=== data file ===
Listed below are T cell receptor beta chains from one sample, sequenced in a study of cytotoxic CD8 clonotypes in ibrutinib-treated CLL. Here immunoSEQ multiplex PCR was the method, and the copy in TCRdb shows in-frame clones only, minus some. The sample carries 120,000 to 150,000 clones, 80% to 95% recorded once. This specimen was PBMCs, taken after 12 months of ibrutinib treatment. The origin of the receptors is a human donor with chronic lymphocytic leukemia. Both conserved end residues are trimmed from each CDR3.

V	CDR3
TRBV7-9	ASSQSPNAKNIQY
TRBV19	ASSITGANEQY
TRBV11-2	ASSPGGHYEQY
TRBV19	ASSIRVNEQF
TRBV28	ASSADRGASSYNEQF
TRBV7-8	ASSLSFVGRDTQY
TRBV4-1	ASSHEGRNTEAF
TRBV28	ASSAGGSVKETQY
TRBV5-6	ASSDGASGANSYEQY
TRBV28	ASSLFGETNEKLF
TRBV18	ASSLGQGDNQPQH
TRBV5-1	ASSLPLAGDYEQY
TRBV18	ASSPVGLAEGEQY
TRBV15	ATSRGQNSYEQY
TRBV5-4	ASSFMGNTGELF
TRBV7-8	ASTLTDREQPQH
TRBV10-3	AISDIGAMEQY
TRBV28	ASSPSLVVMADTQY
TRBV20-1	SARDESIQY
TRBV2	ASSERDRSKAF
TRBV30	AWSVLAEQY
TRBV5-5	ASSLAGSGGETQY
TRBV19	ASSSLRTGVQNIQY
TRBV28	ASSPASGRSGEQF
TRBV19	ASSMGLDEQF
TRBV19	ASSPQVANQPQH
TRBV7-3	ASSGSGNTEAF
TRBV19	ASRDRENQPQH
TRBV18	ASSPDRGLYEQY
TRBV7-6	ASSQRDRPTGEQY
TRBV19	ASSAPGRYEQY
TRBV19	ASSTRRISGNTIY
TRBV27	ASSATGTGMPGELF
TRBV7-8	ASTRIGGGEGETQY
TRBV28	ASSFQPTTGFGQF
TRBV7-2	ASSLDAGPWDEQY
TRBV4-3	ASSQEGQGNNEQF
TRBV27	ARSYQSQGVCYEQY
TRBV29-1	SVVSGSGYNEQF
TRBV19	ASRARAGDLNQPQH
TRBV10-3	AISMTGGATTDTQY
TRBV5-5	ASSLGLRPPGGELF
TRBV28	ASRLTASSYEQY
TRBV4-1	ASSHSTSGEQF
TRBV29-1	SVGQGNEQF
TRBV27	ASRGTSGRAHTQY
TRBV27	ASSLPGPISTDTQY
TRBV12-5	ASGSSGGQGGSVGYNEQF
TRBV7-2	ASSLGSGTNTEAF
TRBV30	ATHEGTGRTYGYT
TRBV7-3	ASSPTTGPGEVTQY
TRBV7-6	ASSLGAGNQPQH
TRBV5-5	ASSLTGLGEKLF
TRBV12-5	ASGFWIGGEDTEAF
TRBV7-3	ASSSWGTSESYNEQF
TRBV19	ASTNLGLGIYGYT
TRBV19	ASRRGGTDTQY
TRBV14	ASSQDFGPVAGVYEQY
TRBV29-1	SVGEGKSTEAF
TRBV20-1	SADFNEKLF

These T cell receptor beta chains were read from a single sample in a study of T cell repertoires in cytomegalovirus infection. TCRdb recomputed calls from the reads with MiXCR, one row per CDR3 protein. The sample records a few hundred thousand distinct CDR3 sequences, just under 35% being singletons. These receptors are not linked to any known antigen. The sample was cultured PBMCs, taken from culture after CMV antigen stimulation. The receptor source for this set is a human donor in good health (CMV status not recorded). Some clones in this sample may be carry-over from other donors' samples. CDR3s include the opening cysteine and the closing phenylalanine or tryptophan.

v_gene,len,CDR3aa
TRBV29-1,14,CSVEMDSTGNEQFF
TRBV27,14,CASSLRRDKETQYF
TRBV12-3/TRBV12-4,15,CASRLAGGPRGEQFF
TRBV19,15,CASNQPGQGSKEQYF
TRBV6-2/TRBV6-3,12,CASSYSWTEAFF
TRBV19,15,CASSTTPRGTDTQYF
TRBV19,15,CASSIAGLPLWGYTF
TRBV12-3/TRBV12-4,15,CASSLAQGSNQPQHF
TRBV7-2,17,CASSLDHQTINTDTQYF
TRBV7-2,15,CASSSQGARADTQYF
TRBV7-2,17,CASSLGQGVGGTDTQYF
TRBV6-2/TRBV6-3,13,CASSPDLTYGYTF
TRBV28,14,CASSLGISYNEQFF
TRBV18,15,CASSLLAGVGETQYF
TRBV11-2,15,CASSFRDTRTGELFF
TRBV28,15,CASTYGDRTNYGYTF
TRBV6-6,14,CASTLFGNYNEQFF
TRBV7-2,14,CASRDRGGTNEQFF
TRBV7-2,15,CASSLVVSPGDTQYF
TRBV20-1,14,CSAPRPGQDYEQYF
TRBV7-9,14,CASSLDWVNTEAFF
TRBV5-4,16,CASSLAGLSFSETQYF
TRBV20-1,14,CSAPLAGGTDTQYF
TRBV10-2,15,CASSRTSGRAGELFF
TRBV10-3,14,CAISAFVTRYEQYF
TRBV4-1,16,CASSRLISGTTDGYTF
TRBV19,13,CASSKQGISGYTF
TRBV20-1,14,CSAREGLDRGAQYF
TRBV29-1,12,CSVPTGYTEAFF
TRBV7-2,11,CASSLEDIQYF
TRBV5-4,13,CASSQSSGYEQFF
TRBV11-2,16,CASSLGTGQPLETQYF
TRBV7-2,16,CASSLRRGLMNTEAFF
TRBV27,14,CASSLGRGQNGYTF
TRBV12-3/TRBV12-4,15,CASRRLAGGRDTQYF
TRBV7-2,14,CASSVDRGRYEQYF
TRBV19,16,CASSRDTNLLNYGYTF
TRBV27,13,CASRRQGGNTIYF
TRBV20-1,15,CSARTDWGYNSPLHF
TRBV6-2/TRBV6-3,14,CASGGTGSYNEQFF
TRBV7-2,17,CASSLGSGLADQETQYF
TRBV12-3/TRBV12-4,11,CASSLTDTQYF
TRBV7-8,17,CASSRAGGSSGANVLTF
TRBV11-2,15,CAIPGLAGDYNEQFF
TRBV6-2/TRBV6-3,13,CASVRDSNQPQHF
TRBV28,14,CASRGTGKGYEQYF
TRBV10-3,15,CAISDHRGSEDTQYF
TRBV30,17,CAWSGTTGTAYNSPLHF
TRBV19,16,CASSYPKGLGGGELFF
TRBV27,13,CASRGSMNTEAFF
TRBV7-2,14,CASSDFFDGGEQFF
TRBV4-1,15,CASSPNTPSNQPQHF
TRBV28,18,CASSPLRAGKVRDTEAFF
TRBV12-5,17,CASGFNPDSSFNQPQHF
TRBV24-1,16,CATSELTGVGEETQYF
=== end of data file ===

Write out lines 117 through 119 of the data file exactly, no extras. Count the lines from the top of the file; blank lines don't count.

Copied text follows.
TRBV28,18,CASSPLRAGKVRDTEAFF
TRBV12-5,17,CASGFNPDSSFNQPQHF
TRBV24-1,16,CATSELTGVGEETQYF